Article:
REVIEW: 'The Hobbit: An Unexpected Journey'
J.R.R. Tolkien wrote The Hobbit for children. As he worked on it, he read sections to his kids as a bedtime story. And the tale suits the target audience: it takes place in a more innocent time in Middle Earth, 60 years before the world needed saving by Frodo and company.
It’s important to remember that when you see the first installment of Peter Jackson’s adaptation of the book, An Unexpected Journey. There’s a youthful energy in the movie that sets it apart from The Lord of the Rings. Jackson has more fun with his camera and his script, and his characters are more broadly drawn than the mature heroes we see in Rings. But underneath all that, Jackson presents the film using a fancy new technique: high frame rate 3D. And while the format is wonderful to behold, HFR hurts the film just as much as it helps it.
We begin with a prologue that sets up the main quest of The Hobbit: the Dwarves of the Lonely Mountain are driven out of their mining kingdom by the greedy dragon Smaug, who lusts for their treasure hoards. A century and a half later, a small company of thirteen Dwarves hire Bilbo Baggins of the Shire (Martin Freeman) as their “burglar”, to help them infiltrate the distant mountain and reclaim their kingdom.
After some convincing, Bilbo eventually joins the Company, but soon discovers that the world is a lot bigger and more menacing than he thought. And as the Company travels east, they find that the world is changing. A dark power is massing its strength, and it becomes clear that hobbits could play an unforeseen role in opposing the threat.
Unfortunately, the adventure itself gets off to a bit of a slow start. The Company doesn’t actually depart until an hour into the film. In that space of time, we meet the Dwarves and hear about their plans to take back the mountain, but after a while, we just want them to get underway.
What’s worse is that Jackson wastes his chance in the party scene to properly introduce the Dwarves. Unless you’ve been slavishly following the production of the movie, you won’t know that Nori has a reputation as a thief, or that the axe in Bifur’s head keeps him from speaking in anything but old Dwarfish. Since we’ll be following these thirteen characters for two more movies, it would be nice to know more than four of five of them.
When the film does get moving, it’s invigorating. It’s good to be back in the sweeping landscape of Middle Earth, tracking the Company with panoramic camera work and swept up in the score by Rings composer Howard Shore. You might have to resist the urge to dance in your seat in time with the swelling music.
The cast is particularly strong, in line with Jackson movies of the past. Martin Freeman anchors the film, and offers a standout performance in the scene with Gollum in the goblin caves. The “Riddles in the Dark” chapter, as it’s known, is one of most beloved by Tolkien fans, and it’s great to see it filmed after all this time.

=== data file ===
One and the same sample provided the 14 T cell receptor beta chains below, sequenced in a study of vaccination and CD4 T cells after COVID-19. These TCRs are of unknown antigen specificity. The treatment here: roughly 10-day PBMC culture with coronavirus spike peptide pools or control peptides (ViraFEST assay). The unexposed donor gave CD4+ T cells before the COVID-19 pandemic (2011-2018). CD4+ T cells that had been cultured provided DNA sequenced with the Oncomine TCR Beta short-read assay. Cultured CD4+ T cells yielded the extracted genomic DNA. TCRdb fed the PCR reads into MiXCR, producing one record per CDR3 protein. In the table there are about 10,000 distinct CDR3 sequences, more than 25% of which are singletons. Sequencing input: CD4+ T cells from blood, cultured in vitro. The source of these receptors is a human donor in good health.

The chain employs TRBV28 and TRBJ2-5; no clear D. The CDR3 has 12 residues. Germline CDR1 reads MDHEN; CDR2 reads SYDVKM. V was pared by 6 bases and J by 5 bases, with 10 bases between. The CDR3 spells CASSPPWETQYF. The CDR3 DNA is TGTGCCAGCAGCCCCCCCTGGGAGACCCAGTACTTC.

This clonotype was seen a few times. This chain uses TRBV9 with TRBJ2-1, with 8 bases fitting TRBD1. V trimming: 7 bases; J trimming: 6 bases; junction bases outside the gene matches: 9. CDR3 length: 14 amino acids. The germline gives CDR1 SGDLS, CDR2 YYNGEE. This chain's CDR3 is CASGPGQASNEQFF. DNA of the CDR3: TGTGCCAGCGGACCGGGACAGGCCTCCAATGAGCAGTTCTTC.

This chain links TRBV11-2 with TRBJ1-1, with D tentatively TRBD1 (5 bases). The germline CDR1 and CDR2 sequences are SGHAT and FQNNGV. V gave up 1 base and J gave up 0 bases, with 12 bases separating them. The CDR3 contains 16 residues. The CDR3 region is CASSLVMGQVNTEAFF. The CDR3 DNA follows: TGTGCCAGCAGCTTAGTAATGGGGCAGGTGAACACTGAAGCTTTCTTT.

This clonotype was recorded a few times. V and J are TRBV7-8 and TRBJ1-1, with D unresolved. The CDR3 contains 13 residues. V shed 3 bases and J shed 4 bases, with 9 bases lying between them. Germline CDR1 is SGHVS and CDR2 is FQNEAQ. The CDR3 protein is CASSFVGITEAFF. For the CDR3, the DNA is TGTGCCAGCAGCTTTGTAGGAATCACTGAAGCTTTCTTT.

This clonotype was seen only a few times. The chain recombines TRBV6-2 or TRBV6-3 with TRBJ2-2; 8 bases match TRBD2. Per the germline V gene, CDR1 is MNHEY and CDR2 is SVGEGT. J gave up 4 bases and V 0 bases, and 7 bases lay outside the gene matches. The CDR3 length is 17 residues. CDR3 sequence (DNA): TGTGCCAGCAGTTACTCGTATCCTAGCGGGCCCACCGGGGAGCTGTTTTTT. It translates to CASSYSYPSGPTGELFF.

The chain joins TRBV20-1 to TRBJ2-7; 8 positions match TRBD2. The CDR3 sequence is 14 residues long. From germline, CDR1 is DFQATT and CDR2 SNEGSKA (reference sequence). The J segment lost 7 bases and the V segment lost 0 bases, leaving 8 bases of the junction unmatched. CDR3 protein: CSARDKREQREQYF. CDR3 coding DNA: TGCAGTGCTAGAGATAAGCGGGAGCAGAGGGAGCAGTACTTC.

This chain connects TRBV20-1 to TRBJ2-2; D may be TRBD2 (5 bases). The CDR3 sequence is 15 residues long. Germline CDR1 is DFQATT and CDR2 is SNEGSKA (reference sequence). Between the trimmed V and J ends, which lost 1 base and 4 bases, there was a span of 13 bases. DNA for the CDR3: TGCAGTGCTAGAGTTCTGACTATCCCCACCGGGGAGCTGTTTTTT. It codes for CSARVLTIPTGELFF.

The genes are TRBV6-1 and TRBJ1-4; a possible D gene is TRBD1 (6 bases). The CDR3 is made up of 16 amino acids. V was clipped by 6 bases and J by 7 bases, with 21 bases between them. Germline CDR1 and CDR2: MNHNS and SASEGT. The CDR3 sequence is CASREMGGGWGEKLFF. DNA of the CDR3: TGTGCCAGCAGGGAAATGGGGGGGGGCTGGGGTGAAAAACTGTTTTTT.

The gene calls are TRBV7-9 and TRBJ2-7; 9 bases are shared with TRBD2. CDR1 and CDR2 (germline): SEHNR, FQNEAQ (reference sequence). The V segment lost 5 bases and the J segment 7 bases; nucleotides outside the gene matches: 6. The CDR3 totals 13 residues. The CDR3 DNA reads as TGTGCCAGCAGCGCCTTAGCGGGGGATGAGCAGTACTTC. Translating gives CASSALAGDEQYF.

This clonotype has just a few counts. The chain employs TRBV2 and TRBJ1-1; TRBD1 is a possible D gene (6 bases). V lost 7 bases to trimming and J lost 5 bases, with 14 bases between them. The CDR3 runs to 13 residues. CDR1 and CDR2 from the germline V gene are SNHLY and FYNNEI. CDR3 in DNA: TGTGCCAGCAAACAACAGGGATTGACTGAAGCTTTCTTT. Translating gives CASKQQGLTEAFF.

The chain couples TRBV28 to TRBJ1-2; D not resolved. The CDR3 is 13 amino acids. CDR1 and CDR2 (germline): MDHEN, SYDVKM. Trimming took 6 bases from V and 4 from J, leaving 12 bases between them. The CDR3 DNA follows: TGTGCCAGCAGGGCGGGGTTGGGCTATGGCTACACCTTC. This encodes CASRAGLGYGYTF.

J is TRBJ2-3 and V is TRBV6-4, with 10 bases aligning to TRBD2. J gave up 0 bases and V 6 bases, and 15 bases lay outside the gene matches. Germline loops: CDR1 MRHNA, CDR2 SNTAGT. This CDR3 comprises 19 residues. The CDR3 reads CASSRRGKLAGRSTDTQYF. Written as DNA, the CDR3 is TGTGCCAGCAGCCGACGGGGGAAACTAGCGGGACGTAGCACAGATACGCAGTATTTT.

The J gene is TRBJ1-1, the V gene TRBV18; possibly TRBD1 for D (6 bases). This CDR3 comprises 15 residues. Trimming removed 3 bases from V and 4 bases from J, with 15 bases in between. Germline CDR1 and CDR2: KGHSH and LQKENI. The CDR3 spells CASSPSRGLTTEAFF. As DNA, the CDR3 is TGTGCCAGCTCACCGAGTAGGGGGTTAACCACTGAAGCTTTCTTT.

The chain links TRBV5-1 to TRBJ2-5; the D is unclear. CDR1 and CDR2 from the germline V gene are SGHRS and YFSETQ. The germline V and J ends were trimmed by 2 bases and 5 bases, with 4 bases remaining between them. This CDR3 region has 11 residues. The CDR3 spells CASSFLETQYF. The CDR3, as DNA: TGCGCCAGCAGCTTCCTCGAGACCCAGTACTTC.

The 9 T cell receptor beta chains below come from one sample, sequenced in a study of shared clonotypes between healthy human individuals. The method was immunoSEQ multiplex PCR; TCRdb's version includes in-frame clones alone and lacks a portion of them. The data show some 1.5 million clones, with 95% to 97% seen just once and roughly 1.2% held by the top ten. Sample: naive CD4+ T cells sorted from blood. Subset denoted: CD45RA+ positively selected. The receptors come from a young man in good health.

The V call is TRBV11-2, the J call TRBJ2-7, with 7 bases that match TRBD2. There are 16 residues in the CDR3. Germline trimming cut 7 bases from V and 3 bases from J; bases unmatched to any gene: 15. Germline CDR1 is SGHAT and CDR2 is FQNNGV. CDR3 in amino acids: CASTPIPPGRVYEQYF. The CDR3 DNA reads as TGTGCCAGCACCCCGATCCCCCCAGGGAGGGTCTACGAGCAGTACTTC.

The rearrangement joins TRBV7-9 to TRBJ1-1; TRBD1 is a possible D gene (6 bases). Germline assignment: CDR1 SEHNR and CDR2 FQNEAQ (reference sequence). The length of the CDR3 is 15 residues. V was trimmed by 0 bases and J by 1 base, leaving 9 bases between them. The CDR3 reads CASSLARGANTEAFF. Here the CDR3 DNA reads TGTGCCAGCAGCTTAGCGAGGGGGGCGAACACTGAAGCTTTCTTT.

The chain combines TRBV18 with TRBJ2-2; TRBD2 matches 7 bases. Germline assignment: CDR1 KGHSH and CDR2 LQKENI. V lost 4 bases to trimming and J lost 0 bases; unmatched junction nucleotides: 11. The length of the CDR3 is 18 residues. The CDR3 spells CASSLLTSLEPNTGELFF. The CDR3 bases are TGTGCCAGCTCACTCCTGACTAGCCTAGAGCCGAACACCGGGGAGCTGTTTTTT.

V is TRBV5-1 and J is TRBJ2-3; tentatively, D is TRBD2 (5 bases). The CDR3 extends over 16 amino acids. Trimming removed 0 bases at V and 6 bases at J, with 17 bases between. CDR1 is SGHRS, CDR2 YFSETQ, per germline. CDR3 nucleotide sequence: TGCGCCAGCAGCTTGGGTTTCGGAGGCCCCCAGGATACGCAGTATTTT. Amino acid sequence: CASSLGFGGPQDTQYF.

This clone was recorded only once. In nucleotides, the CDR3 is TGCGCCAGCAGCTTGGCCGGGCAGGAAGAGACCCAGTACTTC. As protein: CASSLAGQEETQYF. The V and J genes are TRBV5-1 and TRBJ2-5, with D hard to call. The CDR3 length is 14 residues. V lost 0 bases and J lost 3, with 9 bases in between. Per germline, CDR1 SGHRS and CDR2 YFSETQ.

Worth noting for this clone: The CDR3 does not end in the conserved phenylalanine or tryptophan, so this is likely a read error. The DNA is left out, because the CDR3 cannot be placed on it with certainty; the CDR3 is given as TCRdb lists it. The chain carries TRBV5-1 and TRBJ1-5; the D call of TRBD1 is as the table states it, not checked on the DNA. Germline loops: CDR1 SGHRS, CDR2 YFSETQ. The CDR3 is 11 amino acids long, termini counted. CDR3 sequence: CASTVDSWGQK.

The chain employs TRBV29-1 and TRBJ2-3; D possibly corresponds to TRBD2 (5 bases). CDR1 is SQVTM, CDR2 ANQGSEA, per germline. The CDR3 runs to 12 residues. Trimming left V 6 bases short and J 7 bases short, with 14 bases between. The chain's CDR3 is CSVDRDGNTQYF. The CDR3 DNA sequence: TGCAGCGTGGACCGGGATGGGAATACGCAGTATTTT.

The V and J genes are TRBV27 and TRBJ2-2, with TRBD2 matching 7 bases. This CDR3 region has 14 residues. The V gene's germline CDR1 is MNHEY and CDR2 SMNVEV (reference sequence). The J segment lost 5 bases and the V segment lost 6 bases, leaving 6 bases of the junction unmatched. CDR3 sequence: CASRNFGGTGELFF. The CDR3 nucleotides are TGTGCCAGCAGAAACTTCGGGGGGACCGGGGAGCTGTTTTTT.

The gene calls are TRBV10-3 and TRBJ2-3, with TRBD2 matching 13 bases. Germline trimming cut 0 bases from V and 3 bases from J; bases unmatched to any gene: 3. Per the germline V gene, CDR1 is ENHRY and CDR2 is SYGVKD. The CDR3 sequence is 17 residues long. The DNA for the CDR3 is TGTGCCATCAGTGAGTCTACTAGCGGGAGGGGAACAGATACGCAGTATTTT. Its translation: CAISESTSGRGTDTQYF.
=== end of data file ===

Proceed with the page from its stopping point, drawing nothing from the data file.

Richard Armitage and James Nesbitt provide much of the Dwarf acting firepower as Thorin and Bofur - in particular, a scene between Nesbitt and Freeman when Bilbo considers turning back. Elsewhere, returning cast members Ian McKellen, Hugo Weaving and Cate Blanchett are as professional as ever. Happily, McKellen is given more room to play than in Rings, and we see a more fun-loving Gandalf here, compared to his largely solemn appearances in previous films.
I’ll leave much of my reaction to the high frame rate (HFR) presentation for a companion article. But the format affects the film in a way that needs to be discussed in this review. Certainly, HFR is breathtaking. The first few minutes of An Unexpected Journey were both amazing and profoundly weird. Rather than sticking out into the audience like most 3D films, the frame extends into the background, making the film feel like a giant stage production. Based on that level of immersion, it’s clear that HFR will have an effect on how movies are made in the future.
Sadly, the HFR in An Unexpected Journey is a mixed bag. For scenes on static sets, or with simple CG backgrounds, HFR works beautifully. But when there are a lot of CG creatures dashing around, or the digital environments take over the frame, it begins to look fake. Orcs riding Wargs look like they were pasted onto the terrain; the prologue scene with Smaug resembles a video game. It’s not distracting, but it’s noticeable, and I can only wonder how that will carry over into the Hobbit films to come.
This is a movie that should be watched for its story and performances. Tolkien’s Middle Earth is so rich and colourful, any chance to explore it is a delight. And while the presence of the HFR format will likely pit many people against the Hobbit films, HFR still works very well in certain scenes. I can only hope that as Jackson moves on to the next installment of The Hobbit, his use of HFR will mature, and he can be more sparing with its effects. As Bilbo Baggins demonstrates in this movie, even a little bit of power can have a big impact. The Hobbit: An Unexpected Journey gets three stars out of four.
What did you think of An Unexpected Journey? Did you like Jackson’s first foray into this decidedly different story? If you saw the movie in HFR, did it help or hurt your experience? Join the conversation in the comments section, and if you liked this review, share it with your friends and followers! You can also browse through my recent reviews here: